With  bicyclists law enforcement doesn't have that visual cue.  Help me here: what could the officer look for?  Your buttocks went forward and back?  I don't' think I'll be hearing that out of a cop.  The cyclist’s body shifted forward and back on the bicycle? Nope.   You don’t have shocks on your road bikes and don’t have the mass to make the front of your bike “dip.”  There's no visual cue. The police officers are grasping for some visual cues to overcome lack of “opportunity to observe” and convict the bicyclist for blowing the stop.  There really aren’t any...other than the ones you provide.

So how to avoid a ticket?....provide a visual cue.  Two suggestions: Keep a foot unlocked from the pedals.  When you come to a stop sign, slow down, put your foot out and touch the ground, just briefly at the stop sign.  Another visual cue is to put your hand down.  Yep, indicate you are stopping with the standard left hand/forearm down to your left side with open palm facing backwards. 

Using these two visual cues, you indicate you are stopping and you  obtain advantage in the argument of "opportunity to observe."  If the officer has video going, who gets to see? The judge or traffic court magistrate.  What does she see?   The video of you, sticking your foot out and indicating you are stopping,  just like the front of your bicycle went down and up.  What does the judge hear from you? “Judge, there’s my foot went out to balance myself judge ...when I stopped..... there’s my hand indicating a stop.”  Just like the front of the motor vehicle dipping and coming up at the stop, you gave a visual indiction you stopped.  There's your visual cue, for the cop and the judge. When it’s your time and the judge/magistrate asks you “did you stop?” Your answer? “Yes, I stopped judge.”  [for extra effect add: “I am a vulnerable user of the roadways and don’t have the protection of a car surrounding me. I always stop.”]  The judge’s ruling?   Bang goes the gavel.  “Not guilty.”  Case dismissed.  (Or at least that’s what should happen.)

Be safe out there.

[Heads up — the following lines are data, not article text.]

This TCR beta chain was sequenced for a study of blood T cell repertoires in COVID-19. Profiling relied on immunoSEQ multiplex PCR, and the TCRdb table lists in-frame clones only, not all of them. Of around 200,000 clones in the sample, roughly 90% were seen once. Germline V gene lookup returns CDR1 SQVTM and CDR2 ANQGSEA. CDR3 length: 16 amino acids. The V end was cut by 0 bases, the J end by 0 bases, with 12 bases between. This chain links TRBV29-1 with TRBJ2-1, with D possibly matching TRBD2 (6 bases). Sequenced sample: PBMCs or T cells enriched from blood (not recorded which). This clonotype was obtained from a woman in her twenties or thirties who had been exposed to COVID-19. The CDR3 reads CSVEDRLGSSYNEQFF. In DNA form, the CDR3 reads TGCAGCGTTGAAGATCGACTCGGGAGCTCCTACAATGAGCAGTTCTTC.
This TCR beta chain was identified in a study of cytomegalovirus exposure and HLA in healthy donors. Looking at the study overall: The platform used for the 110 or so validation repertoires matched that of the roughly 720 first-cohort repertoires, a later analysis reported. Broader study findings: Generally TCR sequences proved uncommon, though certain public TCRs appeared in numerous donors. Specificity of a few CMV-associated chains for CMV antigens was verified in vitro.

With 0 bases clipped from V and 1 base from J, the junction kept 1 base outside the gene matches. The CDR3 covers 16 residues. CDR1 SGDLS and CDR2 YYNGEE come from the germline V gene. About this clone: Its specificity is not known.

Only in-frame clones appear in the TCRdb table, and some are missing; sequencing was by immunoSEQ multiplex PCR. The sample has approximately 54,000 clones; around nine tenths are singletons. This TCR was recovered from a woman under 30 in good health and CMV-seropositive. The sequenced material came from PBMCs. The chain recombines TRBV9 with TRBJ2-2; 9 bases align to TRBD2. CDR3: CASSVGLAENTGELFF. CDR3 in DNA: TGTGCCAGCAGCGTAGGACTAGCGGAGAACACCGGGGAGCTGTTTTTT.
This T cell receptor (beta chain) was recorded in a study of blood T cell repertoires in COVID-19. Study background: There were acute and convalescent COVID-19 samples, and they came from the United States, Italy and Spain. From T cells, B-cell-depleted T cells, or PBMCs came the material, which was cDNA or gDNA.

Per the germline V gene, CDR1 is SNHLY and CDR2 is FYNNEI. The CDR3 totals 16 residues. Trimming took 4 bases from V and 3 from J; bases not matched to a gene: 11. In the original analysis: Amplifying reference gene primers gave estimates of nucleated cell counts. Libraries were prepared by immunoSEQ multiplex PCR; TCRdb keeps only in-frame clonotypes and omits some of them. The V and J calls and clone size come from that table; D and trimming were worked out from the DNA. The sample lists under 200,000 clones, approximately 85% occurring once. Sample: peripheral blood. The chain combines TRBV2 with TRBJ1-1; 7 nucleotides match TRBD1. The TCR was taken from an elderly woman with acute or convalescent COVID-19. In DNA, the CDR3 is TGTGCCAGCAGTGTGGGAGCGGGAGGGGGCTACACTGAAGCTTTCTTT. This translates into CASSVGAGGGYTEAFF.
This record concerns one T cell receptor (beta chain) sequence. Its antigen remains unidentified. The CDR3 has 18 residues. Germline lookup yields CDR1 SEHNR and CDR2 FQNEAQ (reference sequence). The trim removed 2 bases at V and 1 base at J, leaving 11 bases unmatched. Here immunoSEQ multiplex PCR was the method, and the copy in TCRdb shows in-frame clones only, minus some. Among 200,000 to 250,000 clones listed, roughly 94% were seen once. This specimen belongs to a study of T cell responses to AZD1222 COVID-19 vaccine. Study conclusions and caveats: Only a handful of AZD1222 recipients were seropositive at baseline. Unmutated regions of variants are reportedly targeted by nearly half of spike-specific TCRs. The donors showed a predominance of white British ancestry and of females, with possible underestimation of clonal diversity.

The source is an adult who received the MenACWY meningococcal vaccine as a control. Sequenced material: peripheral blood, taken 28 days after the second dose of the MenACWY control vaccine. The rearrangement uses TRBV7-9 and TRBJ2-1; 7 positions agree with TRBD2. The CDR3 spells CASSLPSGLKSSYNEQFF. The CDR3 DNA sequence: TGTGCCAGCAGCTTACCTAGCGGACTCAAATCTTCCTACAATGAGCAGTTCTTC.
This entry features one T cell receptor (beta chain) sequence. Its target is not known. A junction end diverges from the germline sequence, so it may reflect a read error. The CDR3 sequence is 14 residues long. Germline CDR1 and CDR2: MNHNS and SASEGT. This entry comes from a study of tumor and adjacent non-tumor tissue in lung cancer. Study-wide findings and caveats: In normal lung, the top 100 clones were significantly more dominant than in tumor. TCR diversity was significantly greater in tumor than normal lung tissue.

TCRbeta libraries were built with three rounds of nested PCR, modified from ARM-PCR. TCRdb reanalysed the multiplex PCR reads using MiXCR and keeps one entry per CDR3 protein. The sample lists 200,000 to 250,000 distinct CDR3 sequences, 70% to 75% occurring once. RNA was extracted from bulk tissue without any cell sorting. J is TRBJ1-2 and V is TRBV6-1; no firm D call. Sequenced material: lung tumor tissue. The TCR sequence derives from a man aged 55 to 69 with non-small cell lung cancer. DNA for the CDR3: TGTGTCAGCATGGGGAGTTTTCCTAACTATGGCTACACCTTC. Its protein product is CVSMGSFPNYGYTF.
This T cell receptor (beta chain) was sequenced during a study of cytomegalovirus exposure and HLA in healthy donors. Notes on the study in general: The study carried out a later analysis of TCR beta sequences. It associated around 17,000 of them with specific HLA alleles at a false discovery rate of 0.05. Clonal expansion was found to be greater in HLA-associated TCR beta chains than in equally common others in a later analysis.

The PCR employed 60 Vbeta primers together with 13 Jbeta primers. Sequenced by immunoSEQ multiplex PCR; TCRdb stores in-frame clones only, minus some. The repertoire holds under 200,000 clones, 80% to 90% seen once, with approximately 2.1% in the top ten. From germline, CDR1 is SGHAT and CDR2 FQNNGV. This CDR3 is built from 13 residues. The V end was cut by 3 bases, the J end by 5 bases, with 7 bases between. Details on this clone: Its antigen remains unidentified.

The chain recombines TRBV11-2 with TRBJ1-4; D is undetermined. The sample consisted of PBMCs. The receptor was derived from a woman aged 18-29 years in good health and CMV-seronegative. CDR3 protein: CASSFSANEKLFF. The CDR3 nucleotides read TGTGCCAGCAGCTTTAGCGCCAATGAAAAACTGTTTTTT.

If you have a question about your legal rights, write me on I'll be happy to answer your questions.

Monday, July 25, 2011

Is it me or are the local papers noticing the bicyclist blood in the streets too?

As you know I rail monthly in the newsletter about bicycle crashes and the senseless slaughter of the best of our communities by distracted drivers and those who ignore the laws requiring distance from bicycles.  However recentlyt there have been several editorials on "watch out for bicycles.   On July 2, 2011, Dr. Kurt Lang Frankel, 33 years old,  of Atlanta, Ga.,  a Georgia Tech  professor was eastbound on his $4,000 bright WHITE Scott bicycle wearing a helmet on the shoulder of the highway when he was stuck in the rear and thrown forward off his bicycle by Alexandra Elise Alford, 19 years old, and Ole Miss University student from Miramar Beach, driving her Mercedes.  In response to that a local resident, John Cork, who is a film maker and avid cyclist wrote a wonderful editorial in the local paper.  He reflects on the tragedy which is a distracted driver killing a bicyclist.  

Four days later across the state, literally, in St. Augustine a thoughtful editorial by the editorial board of the St. Augustine Record points out how vulnerable bicyclists are, especially visiting bicyclist unfamiliar with the local roads peculiar to a town which is more than 400 years old.

I am almost not cynical with these two small community papers realizing the treacherous nature of Florida roads and the deadly consequences distracted drivers pose to us bicyclists.    A heart-warming turn.

Thursday, June 16, 2011

Another example of the misunderstood bicyclist. Recently DOT wanted to spend some money on a bicycle safety campaign. GREAT IDEA! Let's make driver's stop driving distracted. When I got news of it from Alan Snel of SWFBUD, the West Central Florida bicycle advocate, I was pleased there was a move in that direction by the governmental agencies. However, the money appeared to have been given to an ad agency with no bicyclists in it. And weirdly, the agency had been told "Seventy-five percent of all crashes are the fault of cyclists."  I hit the roof when I heard that.  Whaaaaaa?!?!?!?   What stinking orifice did that come out of?  I mean, that's just nuttier than squirrel poo.